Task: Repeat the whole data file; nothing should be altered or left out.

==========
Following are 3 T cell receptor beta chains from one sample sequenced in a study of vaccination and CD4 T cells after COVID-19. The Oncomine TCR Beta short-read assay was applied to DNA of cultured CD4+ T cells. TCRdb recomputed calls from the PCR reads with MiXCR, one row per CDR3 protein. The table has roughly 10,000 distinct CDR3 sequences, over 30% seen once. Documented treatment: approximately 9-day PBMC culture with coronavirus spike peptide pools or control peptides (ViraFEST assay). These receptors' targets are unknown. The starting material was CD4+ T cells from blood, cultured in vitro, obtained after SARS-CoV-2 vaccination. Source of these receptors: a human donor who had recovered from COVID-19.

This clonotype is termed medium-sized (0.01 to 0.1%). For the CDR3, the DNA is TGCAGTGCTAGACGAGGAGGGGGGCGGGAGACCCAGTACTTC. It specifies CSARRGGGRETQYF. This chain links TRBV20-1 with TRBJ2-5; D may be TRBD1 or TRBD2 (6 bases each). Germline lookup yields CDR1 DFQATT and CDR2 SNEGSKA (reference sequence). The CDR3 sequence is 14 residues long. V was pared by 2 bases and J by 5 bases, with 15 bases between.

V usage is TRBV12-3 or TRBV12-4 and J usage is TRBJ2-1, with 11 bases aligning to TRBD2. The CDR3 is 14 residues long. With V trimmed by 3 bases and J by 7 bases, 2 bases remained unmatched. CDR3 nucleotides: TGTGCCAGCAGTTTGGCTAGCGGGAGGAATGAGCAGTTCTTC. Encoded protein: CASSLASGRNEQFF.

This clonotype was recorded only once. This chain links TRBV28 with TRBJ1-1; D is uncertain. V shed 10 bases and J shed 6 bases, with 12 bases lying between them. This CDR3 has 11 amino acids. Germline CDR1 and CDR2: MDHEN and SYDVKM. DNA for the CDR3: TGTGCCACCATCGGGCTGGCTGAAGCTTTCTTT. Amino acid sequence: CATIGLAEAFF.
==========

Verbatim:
Following are 3 T cell receptor beta chains from one sample sequenced in a study of vaccination and CD4 T cells after COVID-19. The Oncomine TCR Beta short-read assay was applied to DNA of cultured CD4+ T cells. TCRdb recomputed calls from the PCR reads with MiXCR, one row per CDR3 protein. The table has roughly 10,000 distinct CDR3 sequences, over 30% seen once. Documented treatment: approximately 9-day PBMC culture with coronavirus spike peptide pools or control peptides (ViraFEST assay). These receptors' targets are unknown. The starting material was CD4+ T cells from blood, cultured in vitro, obtained after SARS-CoV-2 vaccination. Source of these receptors: a human donor who had recovered from COVID-19.

This clonotype is termed medium-sized (0.01 to 0.1%). For the CDR3, the DNA is TGCAGTGCTAGACGAGGAGGGGGGCGGGAGACCCAGTACTTC. It specifies CSARRGGGRETQYF. This chain links TRBV20-1 with TRBJ2-5; D may be TRBD1 or TRBD2 (6 bases each). Germline lookup yields CDR1 DFQATT and CDR2 SNEGSKA (reference sequence). The CDR3 sequence is 14 residues long. V was pared by 2 bases and J by 5 bases, with 15 bases between.

V usage is TRBV12-3 or TRBV12-4 and J usage is TRBJ2-1, with 11 bases aligning to TRBD2. The CDR3 is 14 residues long. With V trimmed by 3 bases and J by 7 bases, 2 bases remained unmatched. CDR3 nucleotides: TGTGCCAGCAGTTTGGCTAGCGGGAGGAATGAGCAGTTCTTC. Encoded protein: CASSLASGRNEQFF.

This clonotype was recorded only once. This chain links TRBV28 with TRBJ1-1; D is uncertain. V shed 10 bases and J shed 6 bases, with 12 bases lying between them. This CDR3 has 11 amino acids. Germline CDR1 and CDR2: MDHEN and SYDVKM. DNA for the CDR3: TGTGCCACCATCGGGCTGGCTGAAGCTTTCTTT. Amino acid sequence: CATIGLAEAFF.